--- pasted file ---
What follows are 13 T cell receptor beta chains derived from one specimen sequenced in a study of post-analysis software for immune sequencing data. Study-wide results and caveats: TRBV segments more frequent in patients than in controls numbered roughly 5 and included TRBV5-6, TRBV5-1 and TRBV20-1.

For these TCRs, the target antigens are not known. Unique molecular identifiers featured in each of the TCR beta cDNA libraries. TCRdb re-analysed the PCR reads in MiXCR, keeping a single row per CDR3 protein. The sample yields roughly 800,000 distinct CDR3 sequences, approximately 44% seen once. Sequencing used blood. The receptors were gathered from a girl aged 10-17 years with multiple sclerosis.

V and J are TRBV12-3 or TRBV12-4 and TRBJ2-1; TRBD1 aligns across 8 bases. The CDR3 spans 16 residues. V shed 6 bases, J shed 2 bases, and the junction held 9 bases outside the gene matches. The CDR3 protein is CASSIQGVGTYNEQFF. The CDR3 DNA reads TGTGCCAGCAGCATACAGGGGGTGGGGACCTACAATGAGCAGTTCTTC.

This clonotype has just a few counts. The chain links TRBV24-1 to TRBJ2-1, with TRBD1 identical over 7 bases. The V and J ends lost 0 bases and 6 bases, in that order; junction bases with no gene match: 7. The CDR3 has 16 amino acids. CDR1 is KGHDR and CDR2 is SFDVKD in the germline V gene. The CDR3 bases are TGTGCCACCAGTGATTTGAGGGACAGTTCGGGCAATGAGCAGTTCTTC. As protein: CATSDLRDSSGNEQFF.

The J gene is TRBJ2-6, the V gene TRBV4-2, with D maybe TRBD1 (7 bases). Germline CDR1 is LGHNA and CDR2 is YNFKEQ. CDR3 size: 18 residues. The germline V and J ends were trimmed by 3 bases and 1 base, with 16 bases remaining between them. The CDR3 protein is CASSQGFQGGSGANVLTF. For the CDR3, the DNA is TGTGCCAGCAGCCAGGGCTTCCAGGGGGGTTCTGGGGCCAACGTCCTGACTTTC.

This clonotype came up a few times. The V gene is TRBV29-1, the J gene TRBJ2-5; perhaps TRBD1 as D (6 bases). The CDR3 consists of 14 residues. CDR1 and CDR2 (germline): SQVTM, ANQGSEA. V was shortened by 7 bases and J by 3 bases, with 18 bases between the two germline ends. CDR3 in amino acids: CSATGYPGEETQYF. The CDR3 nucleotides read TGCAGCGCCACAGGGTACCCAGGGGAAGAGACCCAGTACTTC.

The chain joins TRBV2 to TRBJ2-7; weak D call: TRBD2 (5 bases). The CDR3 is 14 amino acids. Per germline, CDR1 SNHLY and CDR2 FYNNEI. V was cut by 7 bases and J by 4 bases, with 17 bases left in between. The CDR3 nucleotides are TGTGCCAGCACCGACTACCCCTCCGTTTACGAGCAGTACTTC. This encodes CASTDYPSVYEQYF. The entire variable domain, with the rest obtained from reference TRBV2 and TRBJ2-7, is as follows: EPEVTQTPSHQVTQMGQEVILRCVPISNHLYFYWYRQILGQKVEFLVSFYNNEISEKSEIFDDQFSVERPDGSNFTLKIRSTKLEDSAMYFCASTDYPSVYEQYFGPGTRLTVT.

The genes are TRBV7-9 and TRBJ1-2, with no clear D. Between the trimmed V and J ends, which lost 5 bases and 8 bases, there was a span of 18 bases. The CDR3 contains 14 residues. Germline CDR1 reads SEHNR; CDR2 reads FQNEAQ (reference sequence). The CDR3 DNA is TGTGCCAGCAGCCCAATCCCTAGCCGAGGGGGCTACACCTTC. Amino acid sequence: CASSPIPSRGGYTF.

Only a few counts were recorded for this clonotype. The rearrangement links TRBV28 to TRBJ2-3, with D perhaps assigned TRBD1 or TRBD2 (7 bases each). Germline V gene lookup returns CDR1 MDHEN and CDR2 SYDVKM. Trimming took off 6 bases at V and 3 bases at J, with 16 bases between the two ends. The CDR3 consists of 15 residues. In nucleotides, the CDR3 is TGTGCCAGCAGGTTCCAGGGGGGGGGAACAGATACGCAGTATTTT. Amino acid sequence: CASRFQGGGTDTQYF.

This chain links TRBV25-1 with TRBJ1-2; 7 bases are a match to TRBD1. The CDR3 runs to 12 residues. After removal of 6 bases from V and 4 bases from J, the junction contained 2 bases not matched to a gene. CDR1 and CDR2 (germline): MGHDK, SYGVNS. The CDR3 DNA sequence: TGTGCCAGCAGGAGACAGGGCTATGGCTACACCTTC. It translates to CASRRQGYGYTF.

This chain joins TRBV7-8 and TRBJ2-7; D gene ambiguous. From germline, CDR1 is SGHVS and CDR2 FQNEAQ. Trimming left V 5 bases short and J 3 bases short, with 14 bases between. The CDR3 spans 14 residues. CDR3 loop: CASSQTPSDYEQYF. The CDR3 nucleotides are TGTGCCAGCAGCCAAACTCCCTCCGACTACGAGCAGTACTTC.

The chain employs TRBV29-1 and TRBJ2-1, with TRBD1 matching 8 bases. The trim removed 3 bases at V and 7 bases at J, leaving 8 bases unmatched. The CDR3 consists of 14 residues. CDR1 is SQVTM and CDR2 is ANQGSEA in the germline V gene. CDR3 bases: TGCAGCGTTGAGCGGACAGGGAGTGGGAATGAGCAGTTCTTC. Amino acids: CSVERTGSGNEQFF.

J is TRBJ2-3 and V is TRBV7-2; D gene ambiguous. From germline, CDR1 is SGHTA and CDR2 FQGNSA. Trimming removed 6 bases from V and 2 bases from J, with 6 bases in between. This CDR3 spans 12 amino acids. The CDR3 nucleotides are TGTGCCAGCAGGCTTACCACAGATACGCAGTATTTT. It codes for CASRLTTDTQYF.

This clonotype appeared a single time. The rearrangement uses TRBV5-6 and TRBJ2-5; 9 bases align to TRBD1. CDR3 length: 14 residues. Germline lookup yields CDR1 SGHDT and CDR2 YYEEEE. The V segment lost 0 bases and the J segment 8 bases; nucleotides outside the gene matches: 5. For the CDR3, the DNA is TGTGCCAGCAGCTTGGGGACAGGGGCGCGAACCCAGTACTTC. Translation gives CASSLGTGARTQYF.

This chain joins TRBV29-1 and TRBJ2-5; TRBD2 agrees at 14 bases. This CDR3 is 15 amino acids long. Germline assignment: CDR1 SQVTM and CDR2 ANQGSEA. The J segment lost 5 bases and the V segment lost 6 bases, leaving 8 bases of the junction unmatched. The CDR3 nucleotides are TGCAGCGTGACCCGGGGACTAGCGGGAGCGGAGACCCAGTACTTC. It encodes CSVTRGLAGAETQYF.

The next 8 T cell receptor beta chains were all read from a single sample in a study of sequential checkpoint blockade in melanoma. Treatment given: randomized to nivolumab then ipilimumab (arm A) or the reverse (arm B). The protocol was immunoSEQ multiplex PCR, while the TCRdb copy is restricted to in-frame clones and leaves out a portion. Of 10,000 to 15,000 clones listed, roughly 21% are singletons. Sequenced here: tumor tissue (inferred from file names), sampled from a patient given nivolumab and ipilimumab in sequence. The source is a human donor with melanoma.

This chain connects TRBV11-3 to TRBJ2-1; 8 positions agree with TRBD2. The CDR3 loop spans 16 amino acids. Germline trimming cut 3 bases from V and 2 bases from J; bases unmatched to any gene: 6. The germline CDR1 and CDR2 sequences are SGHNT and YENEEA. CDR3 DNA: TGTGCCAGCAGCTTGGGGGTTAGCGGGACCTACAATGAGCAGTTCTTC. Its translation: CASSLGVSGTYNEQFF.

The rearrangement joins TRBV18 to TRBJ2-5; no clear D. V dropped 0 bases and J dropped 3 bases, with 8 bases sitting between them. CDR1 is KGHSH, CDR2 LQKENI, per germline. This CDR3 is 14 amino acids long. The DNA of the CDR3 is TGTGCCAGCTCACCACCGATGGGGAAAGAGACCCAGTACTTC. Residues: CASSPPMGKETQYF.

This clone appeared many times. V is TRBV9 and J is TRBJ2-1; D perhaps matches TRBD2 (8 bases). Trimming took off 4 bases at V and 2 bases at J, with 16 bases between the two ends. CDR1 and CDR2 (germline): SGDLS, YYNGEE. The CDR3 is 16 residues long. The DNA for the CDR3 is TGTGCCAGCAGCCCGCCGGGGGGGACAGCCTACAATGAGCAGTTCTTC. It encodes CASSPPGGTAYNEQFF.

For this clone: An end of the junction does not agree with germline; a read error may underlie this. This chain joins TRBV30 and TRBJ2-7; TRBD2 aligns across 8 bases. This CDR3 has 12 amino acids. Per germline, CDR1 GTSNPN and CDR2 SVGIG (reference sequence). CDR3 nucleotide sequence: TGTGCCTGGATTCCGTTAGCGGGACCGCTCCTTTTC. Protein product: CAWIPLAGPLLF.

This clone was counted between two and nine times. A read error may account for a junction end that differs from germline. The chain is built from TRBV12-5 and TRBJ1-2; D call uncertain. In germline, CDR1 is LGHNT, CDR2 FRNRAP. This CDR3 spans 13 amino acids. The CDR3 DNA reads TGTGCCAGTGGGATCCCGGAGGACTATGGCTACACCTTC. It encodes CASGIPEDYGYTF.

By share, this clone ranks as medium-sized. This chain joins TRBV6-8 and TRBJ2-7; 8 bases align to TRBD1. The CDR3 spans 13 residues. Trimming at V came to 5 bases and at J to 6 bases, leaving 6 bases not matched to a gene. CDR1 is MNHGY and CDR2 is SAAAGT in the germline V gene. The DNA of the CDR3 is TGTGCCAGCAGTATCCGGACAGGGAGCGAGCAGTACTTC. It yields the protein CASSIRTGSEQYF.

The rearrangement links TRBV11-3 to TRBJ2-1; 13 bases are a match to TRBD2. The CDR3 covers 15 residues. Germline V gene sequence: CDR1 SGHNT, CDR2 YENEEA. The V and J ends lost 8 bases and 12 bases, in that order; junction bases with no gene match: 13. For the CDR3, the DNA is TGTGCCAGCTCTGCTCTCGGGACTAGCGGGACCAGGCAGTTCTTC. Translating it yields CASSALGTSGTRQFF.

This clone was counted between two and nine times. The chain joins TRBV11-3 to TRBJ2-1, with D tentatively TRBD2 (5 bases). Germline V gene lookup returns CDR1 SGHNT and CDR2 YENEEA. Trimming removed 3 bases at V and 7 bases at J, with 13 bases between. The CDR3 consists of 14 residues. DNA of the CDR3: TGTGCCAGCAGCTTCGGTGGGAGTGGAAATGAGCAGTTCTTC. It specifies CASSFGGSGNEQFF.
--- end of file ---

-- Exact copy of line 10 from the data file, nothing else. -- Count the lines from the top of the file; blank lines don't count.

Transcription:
This chain links TRBV25-1 with TRBJ1-2; 7 bases are a match to TRBD1. The CDR3 runs to 12 residues. After removal of 6 bases from V and 4 bases from J, the junction contained 2 bases not matched to a gene. CDR1 and CDR2 (germline): MGHDK, SYGVNS. The CDR3 DNA sequence: TGTGCCAGCAGGAGACAGGGCTATGGCTACACCTTC. It translates to CASRRQGYGYTF.